Demand Spine on the Stimulus
Pelosi, Senate Must Push for Boost in Medicaid Matching Funds -- HIV/AIDS Care Threatened as Initial Package Fails to Include FMAP Boost
January 25, 2008
Medicaid, the single largest payer for HIV/AIDS care, is in danger of cutbacks as states face a national recession and an extremely tight budget year. Californians, for example, are facing a $1.1 billion cut to Medi-Cal that would hit the poor and elderly the hardest, according to the San Francisco Chronicle. Medicaid cuts would be disastrous for poor and disabled people across the country -- and particularly worrisome for poor people with HIV/AIDS.
But there is a way to take action to protect Medicaid, and San Francisco's representative (and House Speaker) Nancy Pelosi is in an important position to help. Congress is negotiating an economic stimulus package with President Bush right now, and an increase in the Federal Medical Assistance Percentage (FMAP) for Medicaid SHOULD be in the mix.
But so far, Pelosi hasn't nailed down an FMAP increase -- you can call and e-mail today:
The stimulus package isn't done yet -- the Senate will take up the proposal next week, and there's expected to be a push to add extended unemployment insurance, as well as the FMAP boost. But it's important that Speaker Pelosi and her top policy aide hear clearly and loudly from our community: Medicaid and people with AIDS need your help!
Why This Is so Important
Under federal law, Medicaid is required to match a share of each state's Medicaid spending depending on the state's per capita income. In New York, for instance, a 1.5 percent increase in matching money could literally pump several billion dollars into health care.
"Economic stimulus plans all too often help only the top end of society," said Anne Donnelly, director of health care advocacy at Project Inform. "As revenues are declining and we're going into a more difficult economic environment, this will very directly help people who are most vulnerable."
When it comes to AIDS, Medicaid matters: 55 percent of people with AIDS, 44 percent of people with HIV, and 90 percent of children with HIV/AIDS rely on Medicaid for their health care and treatment.
Reductions in Medicaid spending put additional pressure on discretionary Ryan White-funded programs, the health care payer of last resort for people with HIV. Areas hardest-hit by the epidemic, including New York, San Francisco and Los Angeles, would be particularly affected. In March 2007, before the recent economic bad news, four state Ryan White-funded AIDS Drug Assistance Programs (ADAPs) already had waiting lists, totaling 571 people with HIV who could not gain access to medications, despite meeting eligibility criteria. In recent years, several people with HIV/AIDS have died while on waiting lists for lifesaving HIV/AIDS medications.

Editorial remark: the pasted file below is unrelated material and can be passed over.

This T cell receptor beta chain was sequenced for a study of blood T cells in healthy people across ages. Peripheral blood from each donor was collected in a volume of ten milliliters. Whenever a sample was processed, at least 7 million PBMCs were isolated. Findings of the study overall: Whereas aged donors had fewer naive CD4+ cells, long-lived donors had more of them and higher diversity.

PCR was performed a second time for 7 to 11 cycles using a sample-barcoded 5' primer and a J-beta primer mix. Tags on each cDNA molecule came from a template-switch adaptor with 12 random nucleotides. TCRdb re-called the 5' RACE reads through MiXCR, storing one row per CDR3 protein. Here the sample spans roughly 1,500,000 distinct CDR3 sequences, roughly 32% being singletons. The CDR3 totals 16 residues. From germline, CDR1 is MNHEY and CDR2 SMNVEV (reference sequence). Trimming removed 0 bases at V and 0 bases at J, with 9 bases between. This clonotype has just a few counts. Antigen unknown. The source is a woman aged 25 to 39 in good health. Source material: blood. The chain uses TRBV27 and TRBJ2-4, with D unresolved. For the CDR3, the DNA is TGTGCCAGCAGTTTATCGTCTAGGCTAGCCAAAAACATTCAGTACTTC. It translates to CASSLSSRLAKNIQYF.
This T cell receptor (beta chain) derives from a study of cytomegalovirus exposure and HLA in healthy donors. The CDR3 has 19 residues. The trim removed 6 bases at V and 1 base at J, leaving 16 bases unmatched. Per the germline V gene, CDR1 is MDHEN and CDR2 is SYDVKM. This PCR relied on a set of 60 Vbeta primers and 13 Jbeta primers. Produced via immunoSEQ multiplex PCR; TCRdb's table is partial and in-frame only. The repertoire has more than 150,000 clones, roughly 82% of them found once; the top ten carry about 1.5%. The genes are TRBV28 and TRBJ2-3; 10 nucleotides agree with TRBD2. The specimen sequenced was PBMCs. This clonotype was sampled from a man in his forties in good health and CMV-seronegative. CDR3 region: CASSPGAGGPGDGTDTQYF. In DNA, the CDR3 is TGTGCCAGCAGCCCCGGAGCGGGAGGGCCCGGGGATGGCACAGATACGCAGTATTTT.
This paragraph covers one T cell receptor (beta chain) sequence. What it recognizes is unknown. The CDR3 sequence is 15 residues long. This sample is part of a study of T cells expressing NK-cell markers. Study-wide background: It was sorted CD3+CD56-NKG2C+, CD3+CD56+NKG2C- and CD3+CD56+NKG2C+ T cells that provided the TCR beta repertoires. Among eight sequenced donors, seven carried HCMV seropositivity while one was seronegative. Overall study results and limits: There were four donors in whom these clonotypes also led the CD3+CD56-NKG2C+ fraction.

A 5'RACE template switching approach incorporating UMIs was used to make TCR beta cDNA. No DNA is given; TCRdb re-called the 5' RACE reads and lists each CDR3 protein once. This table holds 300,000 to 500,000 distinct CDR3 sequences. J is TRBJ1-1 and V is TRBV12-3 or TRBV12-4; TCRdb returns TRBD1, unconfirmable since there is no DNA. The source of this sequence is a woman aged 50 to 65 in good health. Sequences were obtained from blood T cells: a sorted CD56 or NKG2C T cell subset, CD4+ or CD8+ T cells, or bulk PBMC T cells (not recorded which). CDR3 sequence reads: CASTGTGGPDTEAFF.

In a January 22 letter, the HIV Medicaid and Medicare Working Group (HIVMMWG) urged Senate Majority Leader Harry Reid and Minority Leader Mitch McConnell to support a matching-increase "The harmful effects of state cutbacks can be forestalled, as we saw in 2003-2004, when the Congress enacted a modest temporary increase in the federal share of Medicaid costs. This was a highly effective intervention that stimulated economic activity and protected vulnerable individuals," the letter read.
While the White House is pulling for tax refunds for U.S., and possibly accelerated depreciation for companies, a matching-increase isn't out of the question for Congress, especially Democrats, who favor a government spending component including expanding unemployment or food stamps.
Economist Mark Zandi backed the Democrats' approach in a recent article about the importance of including stimulus for low-income workers who don't earn enough to pay income taxes. "Another economically potent tool of the federal government is aid to financially pressed state governments. This could take the form of general aid or a temporary increase in the Medicaid matching rate to help ease the costs of health coverage. Such help appears unlikely in the current stimulus plan, but this could quickly change in coming weeks if the economy's problems grow more severe and widespread as the legislation is being fashioned," he wrote.
We hope it doesn't take an increased downturn for Congress to do the right thing and provide Medicaid stimulus to states. It's money well-spent.
"This wouldn't be a situation where Congress is throwing money to the state level for football stadiums," said Housing Works legislative counsel Michael Kink. "This is about making sure the states don't have to drastically cut their Medicaid and health care budgets in the face of serious fiscal pressures."
This article was provided by Housing Works. It is a part of the publication Housing Works AIDS Issues Update. Visit Housing Works' website to find out more about their activities, publications and services.